No manufacturer wants to sell in small lots. If I called up Intel directly and said I want a hundred of anything, their salesman would laugh at me too. That's what distributors are for. They buy in volume and sell to the little people. Or other board makers that bought more than they need and want to unload some. Looking at Alibaba.com right now I can see more than one, likely in the latter category. Available in any quantity Hardkernel would likely want to buy, and at a price point that should make the boards doable at their current selling price.

I have a hard time believing that their discontinuing the board is linked in any way to Broadcom's refusal to sell to them directly. I would be more inclined to believe they didn't get the interest they thought they would, and that the RPI community's antipathy towards them has given them cold feet.

Re:Don't buy off Broadcom directly then (0)

Anonymous Coward | about 3 months ago | (#47796435)

No manufacturer wants to sell in small lots. If I called up Intel directly and said I want a hundred of anything, their salesman would laugh at me too. That's what distributors are for. They buy in volume and sell to the little people. Or other board makers that bought more than they need and want to unload some.

That's not the issue. If you want to buy Microchip stuff (PIC), you generally will buy it from DigiKey or Mouser or similar distributors, not Microchip directly. The *difference* is that anyone can get specs for PIC microcontrollers with a few clicks. No accounts needed. No NDAs. No bullshit.

If Broadcom does not allow their sacred chips to have specs available to download, then fuck them. Don't use those chips. They might as well be dead. Plenty of alternatives available.

I don't know why anyone is so "GaGa" over Rasberry PI or Arduino anyway. Plenty of capable microcontrollers available with full specs. The fun part is designing hardware and software, not running Linux on some board.

Re:Broadcom don't deal with little guys (0)

Anonymous Coward | about 3 months ago | (#47796515)

Please show me the documentation available on any PowerVR or Mali graphics hardware that you have that did not require and NDA.
I didn't think so.

P.S. Documentation is now available on the Broadcom Graphics hardware.

Why. (5, Informative)

queazocotal (915608) | about 3 months ago | (#47795821)

https://en.wikipedia.org/wiki/... [wikipedia.org]
Eben Christopher Upton is a Technical Director and ASIC architect for Broadcom. He is also a founder and former trustee of the Raspberry Pi Foundation, and now CEO of the Raspberry PI trading company.[4] He is also responsible for the overall software and hardware architecture of the Raspberry Pi device.[5][6]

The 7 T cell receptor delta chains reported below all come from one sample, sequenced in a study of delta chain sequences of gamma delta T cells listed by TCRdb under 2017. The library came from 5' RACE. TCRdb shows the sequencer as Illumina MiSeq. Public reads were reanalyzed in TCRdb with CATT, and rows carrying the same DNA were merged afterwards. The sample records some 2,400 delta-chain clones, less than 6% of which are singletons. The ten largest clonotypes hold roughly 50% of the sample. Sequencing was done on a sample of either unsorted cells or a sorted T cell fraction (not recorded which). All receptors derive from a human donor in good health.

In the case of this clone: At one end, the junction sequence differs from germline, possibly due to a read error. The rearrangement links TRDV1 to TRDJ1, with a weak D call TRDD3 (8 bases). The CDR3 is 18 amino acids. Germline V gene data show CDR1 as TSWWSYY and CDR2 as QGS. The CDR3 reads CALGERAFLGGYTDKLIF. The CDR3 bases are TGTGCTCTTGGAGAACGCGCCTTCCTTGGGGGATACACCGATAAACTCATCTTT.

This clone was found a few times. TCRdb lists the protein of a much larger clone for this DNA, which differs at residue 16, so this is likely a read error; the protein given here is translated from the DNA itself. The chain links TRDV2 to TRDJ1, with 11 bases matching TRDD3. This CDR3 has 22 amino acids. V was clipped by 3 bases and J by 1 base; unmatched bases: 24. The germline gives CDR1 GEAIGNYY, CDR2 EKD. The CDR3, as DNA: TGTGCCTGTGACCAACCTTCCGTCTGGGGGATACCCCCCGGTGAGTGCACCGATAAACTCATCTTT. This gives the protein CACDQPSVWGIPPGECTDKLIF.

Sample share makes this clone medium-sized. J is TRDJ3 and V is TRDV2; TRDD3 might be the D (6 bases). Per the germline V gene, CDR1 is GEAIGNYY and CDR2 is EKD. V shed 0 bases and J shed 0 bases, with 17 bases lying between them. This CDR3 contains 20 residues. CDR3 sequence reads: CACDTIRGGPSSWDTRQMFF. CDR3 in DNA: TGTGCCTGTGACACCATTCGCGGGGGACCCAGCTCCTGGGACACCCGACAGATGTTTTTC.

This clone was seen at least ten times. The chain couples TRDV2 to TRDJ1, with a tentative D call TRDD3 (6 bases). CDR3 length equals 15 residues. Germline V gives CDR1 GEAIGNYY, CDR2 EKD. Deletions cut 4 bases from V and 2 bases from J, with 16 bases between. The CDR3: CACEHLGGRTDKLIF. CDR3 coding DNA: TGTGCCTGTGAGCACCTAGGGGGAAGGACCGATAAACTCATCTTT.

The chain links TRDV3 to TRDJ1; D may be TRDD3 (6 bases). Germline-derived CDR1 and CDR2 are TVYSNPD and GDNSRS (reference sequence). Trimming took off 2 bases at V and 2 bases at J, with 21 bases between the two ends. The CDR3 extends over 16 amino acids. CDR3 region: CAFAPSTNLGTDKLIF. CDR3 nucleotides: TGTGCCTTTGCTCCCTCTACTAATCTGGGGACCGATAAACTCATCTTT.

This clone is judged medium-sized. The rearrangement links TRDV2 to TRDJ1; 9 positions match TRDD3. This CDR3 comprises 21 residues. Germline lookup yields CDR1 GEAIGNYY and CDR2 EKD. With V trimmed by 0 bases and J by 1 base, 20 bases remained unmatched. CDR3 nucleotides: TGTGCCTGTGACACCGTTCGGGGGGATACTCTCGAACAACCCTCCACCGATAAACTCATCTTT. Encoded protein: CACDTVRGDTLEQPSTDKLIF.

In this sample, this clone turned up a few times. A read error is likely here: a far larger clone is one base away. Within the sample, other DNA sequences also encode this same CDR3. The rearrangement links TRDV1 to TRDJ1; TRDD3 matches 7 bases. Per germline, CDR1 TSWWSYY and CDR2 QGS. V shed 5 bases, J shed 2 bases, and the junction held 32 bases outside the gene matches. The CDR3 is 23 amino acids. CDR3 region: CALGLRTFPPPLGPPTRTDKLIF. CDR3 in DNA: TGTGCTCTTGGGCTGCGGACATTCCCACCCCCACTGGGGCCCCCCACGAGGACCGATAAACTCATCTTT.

Re:Why. (0)

Anonymous Coward | about 3 months ago | (#47795865)

The fact that Eben Upton is affiliated with both Broadcom and the Raspberry Pi Foundation is well known.

Where is the link between the ODROID W SoC supply failure and Eben Upton? Merely linking to the Wiki page on him is conjecture without evidence.

Re:Why. (0)

Anonymous Coward | about 3 months ago | (#47795963)

You seem to be implying there is a supply failure anywhere.

Where is the evidence of this? What, because BROADCOM said it?

Re:Why. (0)

Anonymous Coward | about 3 months ago | (#47796105)

From TFA:

http://www.hardkernel.com/main/products/prdt_info.php?g_code=G140610189490

Not recommended for new designs. Broadcom will not supply the SoC to Hardkernel.
When the first trial batch is sold out, you can’t buy the ODROID-W anymore.
Sorry for the inconvenience.

Supply has failed. Broadcom has pulled the plug. Speculation and reasoning are best left to the armchair experts.

Re:Why. (1)

DamnOregonian (963763) | about 3 months ago | (#47796185)

I just got my ODROID-W! That's really sad to hear it's discontinued. It's a sexy little board.

Re:Why. (0)

Anonymous Coward | about 3 months ago | (#47795993)

It's not that there's a connection specifically between ODroid's failure and Upton, it's that Upton's connections meant that RPi was in a privileged position to even be able to realistically consider using a Broadcom ASIC in the first place. Broadcom's general posture toward the market is that they won't even give you the time of day if you're not the likes of a D-Link, Netgear, Apple, Dell, etc..

Re:Why. (1)

gweihir (88907) | about 3 months ago | (#47795947)

That explains a lot. Really, "targeted at education" and "full datasheet not available" do not go together, except for the most stupid or most corrupt of players. I have been wondering how this incredibly stupid choice was made.

Re:Why. (3, Insightful)

spire3661 (1038968) | about 3 months ago | (#47796131)

For fucks sake, its a $35 piece of silicon that can be used to teach kids things. Stop being a Stallman.

Re:Why. (1)

gweihir (88907) | about 3 months ago | (#47796327)

Oh, because it is low cost, and targeted at kids, that makes regarding the customers as stupid o.k. in your book?

Re:Why. (2)

spire3661 (1038968) | about 3 months ago | (#47796493)

I dont care about Broadcom's politics. I cant change them and the Pi has been incredibly useful to me in learning and teaching electronics. I would love for the whole thing to be open, but its just not happening, so we must accept that the net gain from the PI is still a benefit to humanity, no matter how slightly 'impure' the ideology. Most of the device is 'open'.

Re:Why. (1)

julesh (229690) | about 3 months ago | (#47796985)

I dont care about Broadcom's politics. I cant change them and the Pi has been incredibly useful to me in learning and teaching electronics. I would love for the whole thing to be open, but its just not happening, so we must accept that the net gain from the PI is still a benefit to humanity, no matter how slightly 'impure' the ideology. Most of the device is 'open'.